Courts in England and Wales had been due to reopen for possession hearings on 24 August – which was great relief for landlords who’ve been trying to evict tenants, for good reason, since before the pandemic began. But, on Friday 21 August, the Housing Secretary announced that the ban on eviction action was being extended for another 4 weeks. That means the eviction ban will have lasted a total of 6 months by the time possession hearings finally begin again on 21 September.
In the announcement, Robert Jenrick also said the government plans to increase protection for renters in England by introducing 6-month notice periods. Note: this proposed legislation only applies to England.
Full information on the announcement can be found on the government website.
In addition, if yours is one of the cases that’s been stuck in the system, there are some new rules you need to be aware of for when possession hearings resume.
On Friday 17 July, it was announced that a ‘COVID-19 temporary provision’ was being added to existing regulations. This means landlords who already have possession claims in the system relating to non-payment of rent must now serve a ‘reactivation notice’, informing both their tenant and the court that they wish to resume the action. This provision will remain in place until 28 March 2021.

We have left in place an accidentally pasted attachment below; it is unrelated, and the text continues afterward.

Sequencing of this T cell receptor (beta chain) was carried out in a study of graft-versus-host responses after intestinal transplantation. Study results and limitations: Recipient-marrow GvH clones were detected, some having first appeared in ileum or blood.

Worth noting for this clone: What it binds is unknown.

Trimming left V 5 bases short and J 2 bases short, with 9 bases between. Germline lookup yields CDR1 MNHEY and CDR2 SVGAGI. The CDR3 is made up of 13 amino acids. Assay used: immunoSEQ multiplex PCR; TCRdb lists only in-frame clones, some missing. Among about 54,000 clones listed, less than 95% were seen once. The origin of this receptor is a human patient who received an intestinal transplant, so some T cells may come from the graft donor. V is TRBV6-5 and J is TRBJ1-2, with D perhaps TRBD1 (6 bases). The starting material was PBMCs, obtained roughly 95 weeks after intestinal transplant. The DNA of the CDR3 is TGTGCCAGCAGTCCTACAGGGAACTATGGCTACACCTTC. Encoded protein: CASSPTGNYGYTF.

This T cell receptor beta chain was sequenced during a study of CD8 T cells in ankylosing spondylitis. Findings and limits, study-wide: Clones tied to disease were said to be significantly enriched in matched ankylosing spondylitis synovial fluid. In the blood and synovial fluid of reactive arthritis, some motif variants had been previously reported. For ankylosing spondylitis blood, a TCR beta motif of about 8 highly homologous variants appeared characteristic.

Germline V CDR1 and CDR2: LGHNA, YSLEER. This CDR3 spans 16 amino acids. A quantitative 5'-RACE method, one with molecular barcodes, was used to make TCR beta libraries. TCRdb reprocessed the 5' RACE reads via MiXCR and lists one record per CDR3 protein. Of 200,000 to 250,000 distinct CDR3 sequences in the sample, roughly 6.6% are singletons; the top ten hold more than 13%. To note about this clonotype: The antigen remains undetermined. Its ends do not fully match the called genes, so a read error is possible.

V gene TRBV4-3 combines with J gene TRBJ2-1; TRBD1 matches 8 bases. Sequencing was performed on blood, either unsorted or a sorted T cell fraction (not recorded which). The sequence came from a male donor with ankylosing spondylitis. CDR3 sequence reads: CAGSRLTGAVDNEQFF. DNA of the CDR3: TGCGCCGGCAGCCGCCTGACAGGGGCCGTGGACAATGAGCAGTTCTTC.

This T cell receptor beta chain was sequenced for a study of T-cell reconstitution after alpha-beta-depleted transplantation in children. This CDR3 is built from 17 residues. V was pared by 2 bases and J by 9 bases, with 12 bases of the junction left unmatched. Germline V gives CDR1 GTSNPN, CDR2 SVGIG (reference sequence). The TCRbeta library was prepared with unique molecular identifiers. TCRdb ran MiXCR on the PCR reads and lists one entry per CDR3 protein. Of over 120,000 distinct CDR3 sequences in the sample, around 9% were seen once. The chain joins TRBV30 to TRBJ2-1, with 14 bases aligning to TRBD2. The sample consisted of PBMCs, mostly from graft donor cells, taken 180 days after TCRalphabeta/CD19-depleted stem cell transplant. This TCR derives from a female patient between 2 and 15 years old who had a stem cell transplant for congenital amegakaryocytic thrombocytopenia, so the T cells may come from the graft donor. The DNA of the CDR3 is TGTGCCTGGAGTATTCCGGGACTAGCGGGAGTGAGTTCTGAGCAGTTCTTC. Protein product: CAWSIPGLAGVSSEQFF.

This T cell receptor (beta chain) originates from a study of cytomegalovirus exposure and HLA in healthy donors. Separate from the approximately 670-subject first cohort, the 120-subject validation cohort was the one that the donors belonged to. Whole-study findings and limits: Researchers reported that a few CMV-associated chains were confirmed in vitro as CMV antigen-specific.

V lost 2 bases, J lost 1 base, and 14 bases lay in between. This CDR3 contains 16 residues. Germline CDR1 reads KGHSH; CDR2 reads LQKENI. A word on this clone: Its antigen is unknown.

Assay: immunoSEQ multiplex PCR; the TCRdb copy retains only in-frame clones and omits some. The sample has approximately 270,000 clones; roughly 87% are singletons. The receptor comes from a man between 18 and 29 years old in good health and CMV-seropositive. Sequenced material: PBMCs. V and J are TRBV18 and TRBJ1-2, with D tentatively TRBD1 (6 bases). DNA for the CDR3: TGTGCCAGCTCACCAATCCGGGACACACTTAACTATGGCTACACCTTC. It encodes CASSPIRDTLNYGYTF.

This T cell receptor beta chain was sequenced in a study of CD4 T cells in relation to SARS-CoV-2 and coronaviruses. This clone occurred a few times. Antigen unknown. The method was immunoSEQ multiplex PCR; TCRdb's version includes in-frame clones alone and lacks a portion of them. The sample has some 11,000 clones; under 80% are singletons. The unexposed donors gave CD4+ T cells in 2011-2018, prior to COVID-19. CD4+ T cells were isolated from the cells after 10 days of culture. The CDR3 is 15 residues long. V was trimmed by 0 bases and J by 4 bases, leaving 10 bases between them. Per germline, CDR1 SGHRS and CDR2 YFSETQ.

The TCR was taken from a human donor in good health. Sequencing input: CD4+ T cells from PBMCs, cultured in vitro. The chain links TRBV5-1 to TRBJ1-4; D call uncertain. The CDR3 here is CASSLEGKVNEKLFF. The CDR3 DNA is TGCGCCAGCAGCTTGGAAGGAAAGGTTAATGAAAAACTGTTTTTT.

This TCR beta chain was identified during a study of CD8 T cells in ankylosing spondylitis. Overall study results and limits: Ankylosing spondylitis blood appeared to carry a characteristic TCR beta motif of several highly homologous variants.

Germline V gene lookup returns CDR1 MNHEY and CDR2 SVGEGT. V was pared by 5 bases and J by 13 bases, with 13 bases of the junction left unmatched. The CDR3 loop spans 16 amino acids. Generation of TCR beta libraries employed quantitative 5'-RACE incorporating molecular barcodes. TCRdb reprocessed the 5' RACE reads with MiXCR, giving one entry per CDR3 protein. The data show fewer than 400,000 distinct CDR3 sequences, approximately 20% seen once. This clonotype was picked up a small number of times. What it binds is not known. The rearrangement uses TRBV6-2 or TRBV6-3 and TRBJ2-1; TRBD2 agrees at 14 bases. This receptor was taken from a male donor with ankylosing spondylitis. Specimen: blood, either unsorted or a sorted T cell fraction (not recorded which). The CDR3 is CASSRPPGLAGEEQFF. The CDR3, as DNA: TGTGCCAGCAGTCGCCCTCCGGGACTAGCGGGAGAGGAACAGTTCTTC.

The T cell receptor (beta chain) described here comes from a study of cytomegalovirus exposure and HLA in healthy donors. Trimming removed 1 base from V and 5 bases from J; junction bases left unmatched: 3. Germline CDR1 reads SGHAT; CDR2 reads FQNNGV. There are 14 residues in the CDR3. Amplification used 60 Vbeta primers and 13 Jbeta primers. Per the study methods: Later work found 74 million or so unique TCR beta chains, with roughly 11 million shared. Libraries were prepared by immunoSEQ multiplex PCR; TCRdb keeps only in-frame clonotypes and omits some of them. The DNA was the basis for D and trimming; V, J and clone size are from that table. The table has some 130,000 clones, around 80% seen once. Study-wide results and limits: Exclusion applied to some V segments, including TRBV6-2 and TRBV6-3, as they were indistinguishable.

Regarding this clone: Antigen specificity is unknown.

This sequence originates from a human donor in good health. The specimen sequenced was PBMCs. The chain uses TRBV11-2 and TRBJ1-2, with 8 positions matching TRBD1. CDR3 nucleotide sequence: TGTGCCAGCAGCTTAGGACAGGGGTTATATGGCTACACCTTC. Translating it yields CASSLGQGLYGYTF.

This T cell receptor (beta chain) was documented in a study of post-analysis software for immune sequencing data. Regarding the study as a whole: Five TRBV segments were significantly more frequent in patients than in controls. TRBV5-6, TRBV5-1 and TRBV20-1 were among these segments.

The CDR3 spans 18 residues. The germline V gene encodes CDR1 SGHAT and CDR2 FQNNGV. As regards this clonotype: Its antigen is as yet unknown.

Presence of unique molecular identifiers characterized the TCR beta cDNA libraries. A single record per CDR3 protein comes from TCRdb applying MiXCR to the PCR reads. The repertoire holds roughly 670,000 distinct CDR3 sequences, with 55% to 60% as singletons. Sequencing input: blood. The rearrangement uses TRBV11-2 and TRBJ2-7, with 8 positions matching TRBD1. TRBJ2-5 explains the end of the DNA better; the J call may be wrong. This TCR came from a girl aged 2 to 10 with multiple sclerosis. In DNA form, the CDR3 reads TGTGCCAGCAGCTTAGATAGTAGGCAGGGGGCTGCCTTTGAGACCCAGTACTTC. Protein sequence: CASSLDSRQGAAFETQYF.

In addition to serving the ‘reactivation notice’, landlords must also provide the court with:
The hope is that some landlords will have been able to resolve the matter with their tenant over the last few months, meaning they no longer require court action. For the remainder, this new measure is intended to help ensure cases are correctly prioritised and the court’s time is used effectively.
But what will the impact be on landlords? Well, with around 5,700 cases believed to be in the system backlog and social distancing rules affecting the number of cases that can be heard each day, there are going to be delays. Add on the additional paperwork for landlords to complie and submit and there’s no question it will be more expensive and take longer than expected for them to regain possession of their properties.
If you have any questions or concerns about a current eviction action relating to a property that we manage on your behalf, please do contact us at any time.
Full government information is available in the House of Commons Briefing Paper.